West Africa’s Booming Afrobeats Musical Export

West Africa’s Booming Afrobeats Musical Export
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Afrobeat’s is the music on everybody’s lips. We travelled to Ghana to attend West Africa’s biggest gathering of current and future Afrobeat’s superstars to experience the scene at its source.

Backstage, it’s comparatively quiet. The muffled sounds coming from the main stage blend with the gentle rumble of the ocean just metres away. A few people sit on wooden benches, sipping beer and chatting about the live acts they’ve just seen, while artists get ready in green-room tents. The air smells of fried chicken and jollof rice, prepared in a food truck close by.

Suddenly, there’s shouting and around 30 young men and women in flashy clothes, gold chains and designer sneakers fall upon the area. The excited group are drinking Hennessy cognac and champagne straight from the bottle and they arrive accompanied by men in military uniforms, with machine guns. Bystanders with smartphones surround them in the hope of catching the man at the centre, who’s setting the scene on fire. His name: Davido

The 27-year-old Nigerian is tonight’s headlining artist at Afro Nation in Ghana – billed as Africa’s biggest urban music beach festival. Last January, Davido sold out London’s O2 Arena, where he was introduced onto the stage by friend Idris Elba.

The video for his 2017 hit Fall recently surpassed 158 million views on YouTube and his critically acclaimed new album, A Good Time, gained him the title ‘King of Afrobeats’, which seems fitting – as the son of a billionaire businessman, he loves to make a grand entrance. Last night, when Davido arrived in Accra, a presidential SUV motorcade escorted him from the airport, and the star waved to astonished passers-by from the sunroof of his Range Rover Evoque.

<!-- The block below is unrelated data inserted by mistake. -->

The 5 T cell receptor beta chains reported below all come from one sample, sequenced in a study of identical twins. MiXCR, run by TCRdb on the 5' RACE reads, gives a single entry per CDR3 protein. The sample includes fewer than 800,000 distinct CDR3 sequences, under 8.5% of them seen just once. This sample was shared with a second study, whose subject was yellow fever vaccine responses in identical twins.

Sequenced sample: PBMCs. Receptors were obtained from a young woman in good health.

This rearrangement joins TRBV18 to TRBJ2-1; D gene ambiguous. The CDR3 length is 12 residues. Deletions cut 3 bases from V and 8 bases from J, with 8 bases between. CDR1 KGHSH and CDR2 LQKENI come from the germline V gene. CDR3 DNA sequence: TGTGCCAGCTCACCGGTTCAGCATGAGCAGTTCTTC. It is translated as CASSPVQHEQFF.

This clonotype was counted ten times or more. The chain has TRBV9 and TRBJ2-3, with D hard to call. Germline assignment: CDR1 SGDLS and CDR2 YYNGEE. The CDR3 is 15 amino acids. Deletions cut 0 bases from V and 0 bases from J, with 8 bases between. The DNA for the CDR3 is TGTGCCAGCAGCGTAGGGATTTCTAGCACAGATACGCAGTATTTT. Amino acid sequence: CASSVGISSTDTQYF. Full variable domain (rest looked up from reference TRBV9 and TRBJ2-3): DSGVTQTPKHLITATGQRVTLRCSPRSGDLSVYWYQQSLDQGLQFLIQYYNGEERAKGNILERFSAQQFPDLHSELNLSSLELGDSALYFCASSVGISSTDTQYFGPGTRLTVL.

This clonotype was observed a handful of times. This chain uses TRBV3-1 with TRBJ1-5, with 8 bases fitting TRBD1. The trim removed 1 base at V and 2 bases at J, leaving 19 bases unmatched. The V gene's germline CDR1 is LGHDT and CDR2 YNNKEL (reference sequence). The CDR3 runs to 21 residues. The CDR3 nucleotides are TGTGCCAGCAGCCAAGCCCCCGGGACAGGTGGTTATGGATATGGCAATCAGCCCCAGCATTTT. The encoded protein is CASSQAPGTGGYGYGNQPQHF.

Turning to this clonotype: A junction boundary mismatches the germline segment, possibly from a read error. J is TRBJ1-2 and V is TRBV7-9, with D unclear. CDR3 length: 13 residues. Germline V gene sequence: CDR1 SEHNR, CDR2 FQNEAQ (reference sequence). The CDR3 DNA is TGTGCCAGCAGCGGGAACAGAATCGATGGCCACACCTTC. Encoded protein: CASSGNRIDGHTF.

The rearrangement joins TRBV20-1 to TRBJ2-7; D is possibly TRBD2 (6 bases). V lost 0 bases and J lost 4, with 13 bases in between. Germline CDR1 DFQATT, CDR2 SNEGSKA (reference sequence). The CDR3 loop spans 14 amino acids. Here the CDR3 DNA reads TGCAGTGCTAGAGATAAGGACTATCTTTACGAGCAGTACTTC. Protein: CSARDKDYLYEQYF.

Afrobeats (not to be confused with Afrobeat, a blend of jazz and funk popularised by Nigerian music Fela Kuti in the 1970s) is an umbrella term for contemporary pop music from West Africa, predominantly Nigeria and Ghana. Its artists mix rap and R’n’B with syncopated dancehall rhythms and local genres such as highlife and jùjú to create sweet, lighthearted songs that make it hard to stand still.

Numerous raps and R’n’B artists, from Snoop Dogg to Chris Brown, have experimented with the sound and collaborated with the likes of Davido, Burna Boy and Mr Eazi. In July last year, Beyoncé predominantly picked Afrobeats artists for her soundtrack album The Lion King: The Gift, saying, “I wanted it to be authentic to what is beautiful about the music in Africa.”

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